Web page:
Google Doodle honors pioneering green tea chemist Michiyo Tsujimura Japanese scientist's groundbreaking research led to her becoming the first woman in Japan to earn a doctorate in agriculture.

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The phenomenal research of the Japanese scientist made her the first woman in Japan to receive a doctorate degree in agriculture.

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Michio Tsujimura did extensive research on the components of green tea.


If you enjoy the taste of green tea, as well as appreciate its nutritional benefits, then you have Michio Tsujimura to thank.

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Tsujimura was a Japanese agricultural scientist and biochemist whose groundbreaking research on the components of green tea earned her the first doctorate in agriculture to a woman in Japan. To honor his achievements, Google will dedicate its doodle to Sujimura on his 133rd birthday on Friday.

Born on September 17, 1888 in what is now Okegawa, Japan, Sujimura spent her early career teaching science at a women’s high school. In 1920, she focused her attention on becoming a scientific researcher, joining Hokkaido Imperial University as an unpaid laboratory assistant, as the school had not yet admitted female students.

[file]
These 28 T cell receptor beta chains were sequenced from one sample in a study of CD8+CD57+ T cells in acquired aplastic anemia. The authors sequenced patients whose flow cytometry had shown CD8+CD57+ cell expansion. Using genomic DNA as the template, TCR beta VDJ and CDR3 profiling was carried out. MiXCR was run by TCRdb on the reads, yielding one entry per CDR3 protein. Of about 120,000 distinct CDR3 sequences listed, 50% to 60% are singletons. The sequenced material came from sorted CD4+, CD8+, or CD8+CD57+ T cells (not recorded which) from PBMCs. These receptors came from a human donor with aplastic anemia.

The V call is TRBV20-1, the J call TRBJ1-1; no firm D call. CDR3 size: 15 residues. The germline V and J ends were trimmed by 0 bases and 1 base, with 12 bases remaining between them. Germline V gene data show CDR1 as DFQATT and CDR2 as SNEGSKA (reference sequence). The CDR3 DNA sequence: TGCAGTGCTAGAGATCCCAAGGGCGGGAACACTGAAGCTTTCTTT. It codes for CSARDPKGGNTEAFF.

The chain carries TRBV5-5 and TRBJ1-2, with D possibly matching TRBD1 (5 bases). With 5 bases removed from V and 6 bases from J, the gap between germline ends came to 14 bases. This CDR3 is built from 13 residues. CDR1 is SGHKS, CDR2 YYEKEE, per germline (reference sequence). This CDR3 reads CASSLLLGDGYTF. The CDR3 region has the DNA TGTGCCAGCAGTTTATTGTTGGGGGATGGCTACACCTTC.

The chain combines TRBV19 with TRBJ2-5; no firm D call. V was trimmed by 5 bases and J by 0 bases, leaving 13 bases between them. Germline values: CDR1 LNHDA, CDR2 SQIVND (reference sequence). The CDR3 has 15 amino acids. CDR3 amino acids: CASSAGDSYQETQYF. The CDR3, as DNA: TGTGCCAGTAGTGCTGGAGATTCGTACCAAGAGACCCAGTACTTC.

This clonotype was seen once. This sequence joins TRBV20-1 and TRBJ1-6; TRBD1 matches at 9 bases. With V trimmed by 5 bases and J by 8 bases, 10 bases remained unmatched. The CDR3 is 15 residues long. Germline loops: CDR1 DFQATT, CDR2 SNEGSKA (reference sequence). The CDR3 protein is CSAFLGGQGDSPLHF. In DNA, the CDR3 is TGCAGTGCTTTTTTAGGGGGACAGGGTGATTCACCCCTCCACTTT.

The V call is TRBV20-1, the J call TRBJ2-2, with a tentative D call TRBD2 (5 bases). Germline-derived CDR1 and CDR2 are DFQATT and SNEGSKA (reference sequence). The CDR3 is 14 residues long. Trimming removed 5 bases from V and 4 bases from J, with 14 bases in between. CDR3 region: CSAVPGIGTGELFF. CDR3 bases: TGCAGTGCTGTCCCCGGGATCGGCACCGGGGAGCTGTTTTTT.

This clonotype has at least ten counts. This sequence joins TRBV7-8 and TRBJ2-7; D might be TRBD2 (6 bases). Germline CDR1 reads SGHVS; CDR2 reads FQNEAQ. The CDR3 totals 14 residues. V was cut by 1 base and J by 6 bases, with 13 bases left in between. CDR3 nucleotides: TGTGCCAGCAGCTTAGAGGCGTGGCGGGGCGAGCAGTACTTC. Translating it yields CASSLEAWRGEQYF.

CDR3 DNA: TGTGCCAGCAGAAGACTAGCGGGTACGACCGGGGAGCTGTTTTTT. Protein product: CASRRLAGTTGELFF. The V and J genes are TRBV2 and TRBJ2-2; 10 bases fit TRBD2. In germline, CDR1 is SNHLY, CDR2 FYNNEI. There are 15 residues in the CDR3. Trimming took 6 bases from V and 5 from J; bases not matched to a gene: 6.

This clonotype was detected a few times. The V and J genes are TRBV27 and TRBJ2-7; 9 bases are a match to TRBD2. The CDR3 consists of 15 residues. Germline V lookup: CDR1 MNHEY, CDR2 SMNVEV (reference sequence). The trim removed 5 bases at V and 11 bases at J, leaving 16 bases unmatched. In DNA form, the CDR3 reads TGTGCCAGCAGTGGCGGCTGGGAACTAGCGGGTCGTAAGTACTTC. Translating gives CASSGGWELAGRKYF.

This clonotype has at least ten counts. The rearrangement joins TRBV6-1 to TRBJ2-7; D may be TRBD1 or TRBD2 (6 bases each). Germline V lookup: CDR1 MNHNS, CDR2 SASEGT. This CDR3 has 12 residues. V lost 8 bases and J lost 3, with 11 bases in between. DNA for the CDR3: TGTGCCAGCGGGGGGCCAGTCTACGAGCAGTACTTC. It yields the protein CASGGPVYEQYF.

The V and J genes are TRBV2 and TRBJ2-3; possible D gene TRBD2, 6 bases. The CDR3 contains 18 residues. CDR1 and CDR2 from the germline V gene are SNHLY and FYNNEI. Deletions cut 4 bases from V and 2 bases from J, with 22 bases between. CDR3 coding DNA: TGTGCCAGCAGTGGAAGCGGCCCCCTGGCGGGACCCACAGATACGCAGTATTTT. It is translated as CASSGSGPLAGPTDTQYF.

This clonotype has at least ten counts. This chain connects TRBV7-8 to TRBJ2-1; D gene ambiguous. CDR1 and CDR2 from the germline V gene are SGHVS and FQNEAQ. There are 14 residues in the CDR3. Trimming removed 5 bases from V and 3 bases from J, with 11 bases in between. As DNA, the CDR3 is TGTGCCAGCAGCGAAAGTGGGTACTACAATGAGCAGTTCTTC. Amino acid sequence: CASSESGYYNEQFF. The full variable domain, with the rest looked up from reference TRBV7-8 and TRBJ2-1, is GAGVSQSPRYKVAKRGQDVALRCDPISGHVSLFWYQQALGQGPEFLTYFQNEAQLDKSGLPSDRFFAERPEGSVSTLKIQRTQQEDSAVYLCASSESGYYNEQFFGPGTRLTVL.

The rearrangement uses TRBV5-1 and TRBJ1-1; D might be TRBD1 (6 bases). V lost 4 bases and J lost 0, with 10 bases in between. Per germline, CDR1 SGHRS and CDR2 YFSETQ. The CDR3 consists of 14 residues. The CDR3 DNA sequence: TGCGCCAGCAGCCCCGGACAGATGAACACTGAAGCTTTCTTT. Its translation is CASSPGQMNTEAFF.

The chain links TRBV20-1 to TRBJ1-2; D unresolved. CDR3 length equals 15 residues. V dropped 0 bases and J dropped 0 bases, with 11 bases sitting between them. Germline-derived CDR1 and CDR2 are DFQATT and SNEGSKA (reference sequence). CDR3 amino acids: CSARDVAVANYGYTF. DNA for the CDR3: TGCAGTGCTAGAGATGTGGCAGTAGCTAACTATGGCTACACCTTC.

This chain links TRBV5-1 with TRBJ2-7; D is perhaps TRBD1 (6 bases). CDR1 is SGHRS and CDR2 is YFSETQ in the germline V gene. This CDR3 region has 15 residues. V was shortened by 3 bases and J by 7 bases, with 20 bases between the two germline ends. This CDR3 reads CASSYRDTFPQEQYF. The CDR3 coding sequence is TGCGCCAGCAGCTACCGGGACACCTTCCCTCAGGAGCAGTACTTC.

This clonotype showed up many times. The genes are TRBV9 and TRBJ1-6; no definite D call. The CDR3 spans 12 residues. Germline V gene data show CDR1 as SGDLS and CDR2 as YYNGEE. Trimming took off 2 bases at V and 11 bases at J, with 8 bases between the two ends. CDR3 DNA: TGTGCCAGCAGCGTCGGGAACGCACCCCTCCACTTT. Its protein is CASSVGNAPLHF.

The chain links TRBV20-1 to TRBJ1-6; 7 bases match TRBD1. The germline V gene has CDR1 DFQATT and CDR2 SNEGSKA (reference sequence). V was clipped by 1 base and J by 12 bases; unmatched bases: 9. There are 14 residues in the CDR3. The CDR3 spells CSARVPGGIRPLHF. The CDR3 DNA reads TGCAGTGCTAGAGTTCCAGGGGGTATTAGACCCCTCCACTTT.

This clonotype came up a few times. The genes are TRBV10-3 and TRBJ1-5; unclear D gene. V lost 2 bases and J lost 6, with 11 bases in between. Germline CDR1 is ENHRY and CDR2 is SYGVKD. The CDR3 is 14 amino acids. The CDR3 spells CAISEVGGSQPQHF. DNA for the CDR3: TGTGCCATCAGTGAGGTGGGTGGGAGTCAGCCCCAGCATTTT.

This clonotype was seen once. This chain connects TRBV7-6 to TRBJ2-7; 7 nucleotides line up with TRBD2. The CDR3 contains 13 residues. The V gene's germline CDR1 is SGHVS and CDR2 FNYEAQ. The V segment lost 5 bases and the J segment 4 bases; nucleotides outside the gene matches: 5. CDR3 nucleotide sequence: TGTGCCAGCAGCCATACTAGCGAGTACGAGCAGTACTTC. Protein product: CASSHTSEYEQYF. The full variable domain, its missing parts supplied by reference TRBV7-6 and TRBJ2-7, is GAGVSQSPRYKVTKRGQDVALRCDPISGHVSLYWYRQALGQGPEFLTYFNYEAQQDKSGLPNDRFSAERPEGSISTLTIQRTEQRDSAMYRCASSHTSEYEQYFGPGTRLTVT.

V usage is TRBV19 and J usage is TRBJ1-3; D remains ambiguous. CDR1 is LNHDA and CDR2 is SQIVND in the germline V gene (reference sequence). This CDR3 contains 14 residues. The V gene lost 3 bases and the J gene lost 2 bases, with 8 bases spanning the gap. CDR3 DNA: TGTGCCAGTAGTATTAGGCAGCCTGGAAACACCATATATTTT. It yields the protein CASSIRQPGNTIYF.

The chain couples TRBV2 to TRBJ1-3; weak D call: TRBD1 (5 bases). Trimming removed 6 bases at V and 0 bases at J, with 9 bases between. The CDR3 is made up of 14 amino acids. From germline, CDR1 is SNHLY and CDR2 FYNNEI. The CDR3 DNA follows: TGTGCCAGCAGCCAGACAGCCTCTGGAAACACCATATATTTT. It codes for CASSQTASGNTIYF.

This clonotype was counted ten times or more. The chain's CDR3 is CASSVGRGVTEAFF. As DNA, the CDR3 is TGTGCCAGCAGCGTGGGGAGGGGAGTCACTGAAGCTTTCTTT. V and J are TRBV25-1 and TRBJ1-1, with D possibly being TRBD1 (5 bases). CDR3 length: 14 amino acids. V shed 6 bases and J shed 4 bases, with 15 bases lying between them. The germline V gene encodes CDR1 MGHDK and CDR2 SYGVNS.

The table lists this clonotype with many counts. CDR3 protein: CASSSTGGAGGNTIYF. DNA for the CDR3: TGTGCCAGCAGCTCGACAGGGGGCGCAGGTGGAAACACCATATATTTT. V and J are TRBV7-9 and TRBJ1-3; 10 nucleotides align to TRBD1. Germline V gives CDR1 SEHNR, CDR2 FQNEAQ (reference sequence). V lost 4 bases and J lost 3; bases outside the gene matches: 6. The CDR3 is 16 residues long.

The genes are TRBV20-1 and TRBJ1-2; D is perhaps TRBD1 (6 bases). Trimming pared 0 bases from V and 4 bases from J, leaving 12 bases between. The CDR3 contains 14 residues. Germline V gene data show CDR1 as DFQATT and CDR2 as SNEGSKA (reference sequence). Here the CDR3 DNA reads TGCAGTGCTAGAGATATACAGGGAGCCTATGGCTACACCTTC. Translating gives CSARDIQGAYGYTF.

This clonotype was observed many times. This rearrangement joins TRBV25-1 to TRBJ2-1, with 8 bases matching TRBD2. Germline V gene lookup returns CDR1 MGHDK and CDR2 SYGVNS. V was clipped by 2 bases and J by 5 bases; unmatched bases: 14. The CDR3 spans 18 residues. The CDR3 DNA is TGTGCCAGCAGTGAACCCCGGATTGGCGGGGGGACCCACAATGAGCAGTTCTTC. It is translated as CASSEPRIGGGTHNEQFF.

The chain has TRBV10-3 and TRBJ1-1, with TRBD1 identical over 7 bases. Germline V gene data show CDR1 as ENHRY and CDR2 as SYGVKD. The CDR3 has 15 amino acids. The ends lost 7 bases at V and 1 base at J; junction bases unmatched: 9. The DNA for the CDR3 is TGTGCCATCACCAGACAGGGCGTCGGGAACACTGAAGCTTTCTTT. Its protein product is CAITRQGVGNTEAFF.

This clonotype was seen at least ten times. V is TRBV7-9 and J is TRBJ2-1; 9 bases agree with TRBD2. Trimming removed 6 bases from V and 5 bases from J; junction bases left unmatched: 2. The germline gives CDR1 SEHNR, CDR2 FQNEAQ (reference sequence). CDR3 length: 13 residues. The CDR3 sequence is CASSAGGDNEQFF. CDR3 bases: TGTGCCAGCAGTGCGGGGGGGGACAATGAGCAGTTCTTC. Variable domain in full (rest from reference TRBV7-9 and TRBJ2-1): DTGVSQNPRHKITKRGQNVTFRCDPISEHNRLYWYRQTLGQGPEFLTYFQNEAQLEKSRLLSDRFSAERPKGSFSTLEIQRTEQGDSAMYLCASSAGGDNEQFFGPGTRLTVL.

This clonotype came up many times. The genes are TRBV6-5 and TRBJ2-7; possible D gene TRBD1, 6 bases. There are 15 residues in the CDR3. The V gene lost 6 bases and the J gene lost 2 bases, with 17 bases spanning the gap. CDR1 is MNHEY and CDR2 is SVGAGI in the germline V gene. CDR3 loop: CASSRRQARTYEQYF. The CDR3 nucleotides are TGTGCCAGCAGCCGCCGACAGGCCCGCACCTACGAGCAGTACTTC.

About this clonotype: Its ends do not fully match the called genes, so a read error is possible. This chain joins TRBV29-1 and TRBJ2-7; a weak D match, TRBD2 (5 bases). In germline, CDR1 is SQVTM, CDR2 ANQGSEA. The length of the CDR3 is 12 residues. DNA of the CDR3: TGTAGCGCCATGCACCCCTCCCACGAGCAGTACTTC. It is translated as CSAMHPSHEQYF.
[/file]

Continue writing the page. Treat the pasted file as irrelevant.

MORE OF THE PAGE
His work was initially focused on silkworm nutrition, but he joined Dr. to research the biochemistry of green tea at Tokyo Imperial University in 1922. Umetaro Suzuki, early researcher of vitamins.

Two years later, she and her colleague Sitaro Miura discovered vitamin C in green tea, which led to an increase in green tea exports to North America. Five years later, he isolated the catechins, which provide the bitter taste in green tea. Next year, she will begin extracting tannins from green tea in crystal form.

His thesis on components of green tea earned him a doctorate in agriculture from Tokyo Imperial University in 1932. She went on to become a professor and lecturer in various schools and universities before being awarded the Japan Prize of Agricultural Sciences for her research in 1956. in green tea.

Tsujimura died in 1969 at the age of 81.

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